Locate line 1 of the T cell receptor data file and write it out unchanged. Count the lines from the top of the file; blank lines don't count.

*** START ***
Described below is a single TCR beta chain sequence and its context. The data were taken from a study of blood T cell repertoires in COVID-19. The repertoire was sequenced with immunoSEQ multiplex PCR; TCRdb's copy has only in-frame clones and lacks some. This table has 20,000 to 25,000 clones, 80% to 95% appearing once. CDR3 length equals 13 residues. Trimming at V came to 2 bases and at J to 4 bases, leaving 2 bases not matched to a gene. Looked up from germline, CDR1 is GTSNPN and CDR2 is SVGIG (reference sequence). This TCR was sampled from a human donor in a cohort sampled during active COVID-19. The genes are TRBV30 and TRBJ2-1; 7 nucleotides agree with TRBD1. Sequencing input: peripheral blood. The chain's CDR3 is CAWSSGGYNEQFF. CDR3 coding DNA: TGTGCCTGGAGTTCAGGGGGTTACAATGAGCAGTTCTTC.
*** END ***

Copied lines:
Described below is a single TCR beta chain sequence and its context. The data were taken from a study of blood T cell repertoires in COVID-19. The repertoire was sequenced with immunoSEQ multiplex PCR; TCRdb's copy has only in-frame clones and lacks some. This table has 20,000 to 25,000 clones, 80% to 95% appearing once. CDR3 length equals 13 residues. Trimming at V came to 2 bases and at J to 4 bases, leaving 2 bases not matched to a gene. Looked up from germline, CDR1 is GTSNPN and CDR2 is SVGIG (reference sequence). This TCR was sampled from a human donor in a cohort sampled during active COVID-19. The genes are TRBV30 and TRBJ2-1; 7 nucleotides agree with TRBD1. Sequencing input: peripheral blood. The chain's CDR3 is CAWSSGGYNEQFF. CDR3 coding DNA: TGTGCCTGGAGTTCAGGGGGTTACAATGAGCAGTTCTTC.